American Chamber attends a hearing on the Law on Chambers

American Chamber attends a hearing on the Law on Chambers

On October 4th, the Parliamentary Committee for Production Activities, Trade and Environment organized a hearing with the various Chambers of Commerce and Business Associations on the Law on Chambers. As it was recognized by the Chair of the Commitee, Mr. Eduard Shalsi, the time has come to draft a new Law on Chambers after the draft presented in 2016 was sent back for review by the President of the Republic. As one of key Chambers in the country, the American Chamber of Commerce clearly shared its expectations at the hearing on the law to be drafted .

The registration in the Chambers of Commerce and Business Associations by taxpayers should be on voluntary basis (as it is the case now), thus sanctioning the business’ right to choose the Chamber and/or Association it wishes to adhere to.  The obligation of the taxpayers to register against their free will in a Chamber, is not only against the above-mentioned constitutional principle of freedom of choice, but it is also a hidden tax for the business.

Chambers’ membership in the Union of Chambers should also be on voluntary basis. No transfer of any amount of fees paid by the Chambers’ members to the Union should occurr (as the previous draft-law suggested, by which the Chambers were required to tranfer 30% of the fees received to the Union).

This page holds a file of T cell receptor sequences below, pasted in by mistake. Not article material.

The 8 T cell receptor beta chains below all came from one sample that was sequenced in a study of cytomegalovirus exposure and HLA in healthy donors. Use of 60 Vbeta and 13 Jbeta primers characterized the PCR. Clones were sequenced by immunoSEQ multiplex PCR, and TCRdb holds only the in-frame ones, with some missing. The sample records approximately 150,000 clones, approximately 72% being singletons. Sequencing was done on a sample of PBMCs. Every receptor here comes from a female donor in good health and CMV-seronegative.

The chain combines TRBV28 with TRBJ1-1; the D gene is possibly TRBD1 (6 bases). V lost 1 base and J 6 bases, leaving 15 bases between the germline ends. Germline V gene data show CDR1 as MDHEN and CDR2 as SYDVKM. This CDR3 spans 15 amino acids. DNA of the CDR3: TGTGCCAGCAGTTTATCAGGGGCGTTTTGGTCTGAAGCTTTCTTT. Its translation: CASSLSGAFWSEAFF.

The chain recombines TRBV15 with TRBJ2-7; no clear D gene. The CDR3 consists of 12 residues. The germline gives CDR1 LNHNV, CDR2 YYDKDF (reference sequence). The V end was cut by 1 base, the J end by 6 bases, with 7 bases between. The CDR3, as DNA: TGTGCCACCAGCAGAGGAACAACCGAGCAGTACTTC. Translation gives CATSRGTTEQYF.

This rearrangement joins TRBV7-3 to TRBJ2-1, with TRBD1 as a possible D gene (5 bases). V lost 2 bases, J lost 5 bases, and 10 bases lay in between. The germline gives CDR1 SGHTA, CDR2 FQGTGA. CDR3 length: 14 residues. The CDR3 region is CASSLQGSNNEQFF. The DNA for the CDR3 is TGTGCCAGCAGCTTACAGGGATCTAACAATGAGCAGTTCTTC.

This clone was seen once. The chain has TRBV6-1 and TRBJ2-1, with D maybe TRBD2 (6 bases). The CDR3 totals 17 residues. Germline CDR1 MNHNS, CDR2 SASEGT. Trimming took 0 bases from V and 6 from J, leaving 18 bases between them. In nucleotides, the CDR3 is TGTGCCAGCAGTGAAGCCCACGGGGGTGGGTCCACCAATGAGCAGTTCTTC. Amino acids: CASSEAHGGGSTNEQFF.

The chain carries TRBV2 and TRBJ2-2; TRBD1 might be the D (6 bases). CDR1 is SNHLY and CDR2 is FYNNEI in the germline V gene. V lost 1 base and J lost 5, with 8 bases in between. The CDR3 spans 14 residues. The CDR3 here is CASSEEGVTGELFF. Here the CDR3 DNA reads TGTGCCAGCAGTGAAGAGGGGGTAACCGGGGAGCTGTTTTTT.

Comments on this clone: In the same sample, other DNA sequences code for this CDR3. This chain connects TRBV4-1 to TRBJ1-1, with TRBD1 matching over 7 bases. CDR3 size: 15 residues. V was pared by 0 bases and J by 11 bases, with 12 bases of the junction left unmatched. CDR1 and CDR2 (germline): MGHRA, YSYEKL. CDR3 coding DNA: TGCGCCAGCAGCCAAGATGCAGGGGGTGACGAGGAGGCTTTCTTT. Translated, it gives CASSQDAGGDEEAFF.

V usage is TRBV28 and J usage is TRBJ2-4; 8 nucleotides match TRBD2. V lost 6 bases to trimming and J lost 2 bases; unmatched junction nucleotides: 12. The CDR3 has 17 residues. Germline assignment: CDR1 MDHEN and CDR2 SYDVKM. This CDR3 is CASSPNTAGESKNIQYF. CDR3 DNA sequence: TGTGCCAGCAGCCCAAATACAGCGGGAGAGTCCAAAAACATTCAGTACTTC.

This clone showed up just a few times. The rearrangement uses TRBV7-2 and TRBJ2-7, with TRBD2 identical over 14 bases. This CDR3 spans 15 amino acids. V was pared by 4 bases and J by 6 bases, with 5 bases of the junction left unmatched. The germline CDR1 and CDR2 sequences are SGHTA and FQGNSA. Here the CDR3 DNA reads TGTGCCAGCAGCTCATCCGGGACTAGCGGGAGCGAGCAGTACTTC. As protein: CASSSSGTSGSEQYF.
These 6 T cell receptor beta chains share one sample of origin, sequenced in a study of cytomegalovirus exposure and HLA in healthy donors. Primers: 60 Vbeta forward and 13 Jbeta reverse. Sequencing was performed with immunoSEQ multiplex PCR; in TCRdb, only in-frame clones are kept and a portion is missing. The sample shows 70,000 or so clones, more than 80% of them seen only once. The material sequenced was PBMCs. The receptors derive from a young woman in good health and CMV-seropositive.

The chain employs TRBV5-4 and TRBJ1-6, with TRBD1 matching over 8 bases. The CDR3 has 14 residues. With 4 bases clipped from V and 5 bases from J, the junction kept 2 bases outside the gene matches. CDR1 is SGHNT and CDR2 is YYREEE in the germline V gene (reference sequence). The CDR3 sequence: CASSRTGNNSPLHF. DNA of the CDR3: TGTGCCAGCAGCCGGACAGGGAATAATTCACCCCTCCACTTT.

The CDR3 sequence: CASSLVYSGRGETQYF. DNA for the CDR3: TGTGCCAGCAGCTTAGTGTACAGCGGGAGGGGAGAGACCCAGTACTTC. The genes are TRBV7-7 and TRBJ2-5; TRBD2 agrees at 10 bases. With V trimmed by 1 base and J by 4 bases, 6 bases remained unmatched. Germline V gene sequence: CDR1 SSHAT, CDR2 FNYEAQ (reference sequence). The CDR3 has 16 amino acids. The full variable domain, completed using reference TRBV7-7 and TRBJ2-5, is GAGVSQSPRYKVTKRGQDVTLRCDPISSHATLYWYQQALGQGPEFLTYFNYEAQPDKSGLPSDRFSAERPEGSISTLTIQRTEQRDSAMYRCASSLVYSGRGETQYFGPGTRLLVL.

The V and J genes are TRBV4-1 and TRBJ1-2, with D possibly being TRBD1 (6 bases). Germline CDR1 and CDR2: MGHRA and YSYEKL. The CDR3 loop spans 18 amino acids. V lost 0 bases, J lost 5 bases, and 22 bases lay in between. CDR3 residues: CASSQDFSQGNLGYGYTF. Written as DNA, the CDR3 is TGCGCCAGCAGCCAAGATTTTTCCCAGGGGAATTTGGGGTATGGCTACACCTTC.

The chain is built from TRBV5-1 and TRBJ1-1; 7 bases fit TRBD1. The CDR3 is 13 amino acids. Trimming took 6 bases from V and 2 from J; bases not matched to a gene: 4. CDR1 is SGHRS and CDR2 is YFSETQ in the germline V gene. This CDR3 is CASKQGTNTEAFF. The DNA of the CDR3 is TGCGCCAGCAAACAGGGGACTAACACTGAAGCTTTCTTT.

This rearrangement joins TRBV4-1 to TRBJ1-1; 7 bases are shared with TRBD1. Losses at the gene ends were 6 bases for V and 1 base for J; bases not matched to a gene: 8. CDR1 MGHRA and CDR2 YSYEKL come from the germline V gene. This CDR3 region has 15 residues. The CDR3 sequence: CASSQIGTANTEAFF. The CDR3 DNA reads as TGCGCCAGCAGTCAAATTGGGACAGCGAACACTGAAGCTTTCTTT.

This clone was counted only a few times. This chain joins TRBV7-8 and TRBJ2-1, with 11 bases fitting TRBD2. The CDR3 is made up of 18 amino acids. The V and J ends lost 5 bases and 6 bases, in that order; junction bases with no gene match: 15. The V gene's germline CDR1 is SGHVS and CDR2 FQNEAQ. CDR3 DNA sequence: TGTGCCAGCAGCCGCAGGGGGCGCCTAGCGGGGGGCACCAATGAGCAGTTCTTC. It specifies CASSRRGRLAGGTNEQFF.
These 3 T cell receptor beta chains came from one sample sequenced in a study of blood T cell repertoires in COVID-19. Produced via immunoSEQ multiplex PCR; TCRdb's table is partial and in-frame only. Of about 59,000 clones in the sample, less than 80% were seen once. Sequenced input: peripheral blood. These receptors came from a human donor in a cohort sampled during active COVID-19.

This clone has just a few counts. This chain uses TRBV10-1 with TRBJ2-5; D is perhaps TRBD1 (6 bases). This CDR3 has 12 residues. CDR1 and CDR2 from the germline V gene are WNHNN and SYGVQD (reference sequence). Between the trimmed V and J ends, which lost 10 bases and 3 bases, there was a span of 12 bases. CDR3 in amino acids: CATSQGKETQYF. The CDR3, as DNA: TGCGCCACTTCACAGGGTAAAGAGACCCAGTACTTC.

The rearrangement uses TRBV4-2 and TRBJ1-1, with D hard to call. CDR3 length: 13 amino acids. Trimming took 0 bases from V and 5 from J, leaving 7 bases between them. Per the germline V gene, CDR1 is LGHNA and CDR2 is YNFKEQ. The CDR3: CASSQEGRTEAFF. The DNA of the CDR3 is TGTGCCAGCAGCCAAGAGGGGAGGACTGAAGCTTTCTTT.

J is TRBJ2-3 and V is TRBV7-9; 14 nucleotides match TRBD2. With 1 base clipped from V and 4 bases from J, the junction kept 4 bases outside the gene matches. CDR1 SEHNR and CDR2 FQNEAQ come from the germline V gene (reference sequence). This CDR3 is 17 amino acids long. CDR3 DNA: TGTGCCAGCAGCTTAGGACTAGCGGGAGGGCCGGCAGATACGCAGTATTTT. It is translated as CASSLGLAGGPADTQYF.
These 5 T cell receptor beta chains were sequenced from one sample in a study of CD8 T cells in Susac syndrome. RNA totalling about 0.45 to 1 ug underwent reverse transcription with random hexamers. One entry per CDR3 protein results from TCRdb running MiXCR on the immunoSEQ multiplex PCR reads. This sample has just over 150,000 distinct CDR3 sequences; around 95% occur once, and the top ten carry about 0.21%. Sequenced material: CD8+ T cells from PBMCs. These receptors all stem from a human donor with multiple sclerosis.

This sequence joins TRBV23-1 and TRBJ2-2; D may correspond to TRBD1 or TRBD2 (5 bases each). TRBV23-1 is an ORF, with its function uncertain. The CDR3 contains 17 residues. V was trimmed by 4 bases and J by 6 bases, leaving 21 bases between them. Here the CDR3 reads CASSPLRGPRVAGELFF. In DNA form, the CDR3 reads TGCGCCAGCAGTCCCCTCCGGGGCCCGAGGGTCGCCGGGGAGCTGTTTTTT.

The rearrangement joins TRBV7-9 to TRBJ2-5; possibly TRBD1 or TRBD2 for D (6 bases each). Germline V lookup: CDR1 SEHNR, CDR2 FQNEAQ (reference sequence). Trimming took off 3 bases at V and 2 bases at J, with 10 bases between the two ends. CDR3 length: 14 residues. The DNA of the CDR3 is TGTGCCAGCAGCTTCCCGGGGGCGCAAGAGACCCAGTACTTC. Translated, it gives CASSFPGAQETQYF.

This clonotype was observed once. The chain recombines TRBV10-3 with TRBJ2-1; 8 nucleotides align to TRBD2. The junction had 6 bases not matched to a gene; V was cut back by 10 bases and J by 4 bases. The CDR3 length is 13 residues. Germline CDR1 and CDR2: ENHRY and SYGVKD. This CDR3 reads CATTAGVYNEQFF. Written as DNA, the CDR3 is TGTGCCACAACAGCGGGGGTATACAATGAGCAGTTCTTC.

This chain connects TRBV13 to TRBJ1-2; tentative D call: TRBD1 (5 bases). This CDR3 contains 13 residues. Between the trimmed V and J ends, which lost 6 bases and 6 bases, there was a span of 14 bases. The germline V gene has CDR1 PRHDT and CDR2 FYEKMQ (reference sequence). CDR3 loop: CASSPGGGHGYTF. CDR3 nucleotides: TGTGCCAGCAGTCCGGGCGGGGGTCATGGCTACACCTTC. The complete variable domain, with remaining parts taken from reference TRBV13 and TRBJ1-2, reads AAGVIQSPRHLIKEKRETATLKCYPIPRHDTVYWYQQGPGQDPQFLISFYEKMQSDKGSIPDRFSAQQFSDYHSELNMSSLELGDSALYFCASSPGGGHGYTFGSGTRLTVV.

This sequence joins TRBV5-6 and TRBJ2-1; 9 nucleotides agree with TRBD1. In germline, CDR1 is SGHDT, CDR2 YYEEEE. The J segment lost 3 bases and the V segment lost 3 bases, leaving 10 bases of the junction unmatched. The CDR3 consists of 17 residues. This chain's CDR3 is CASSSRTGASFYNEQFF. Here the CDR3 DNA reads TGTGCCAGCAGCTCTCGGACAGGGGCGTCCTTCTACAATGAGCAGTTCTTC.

The term Chamber of Commerce should continue to be used, as it is the case now, only for those Business Associations recognized by their counterparts in the foreign country and having a specific number of members. The discretion granted by the draft law to the Union of Chambers to be the structure endorsing the Chambers (besides the two conditions already provided for in the law) is unnecessary and can be abused as long as the law does not provide for criteria for ‘recognition’ by the Union

In any event, the law remains unenforceable and the Chambers do not play their role for as long as the government does not apply the provisions in force on the obligation of the government/parliament and other bodies issuing normative acts to conduct consultations with the business community.

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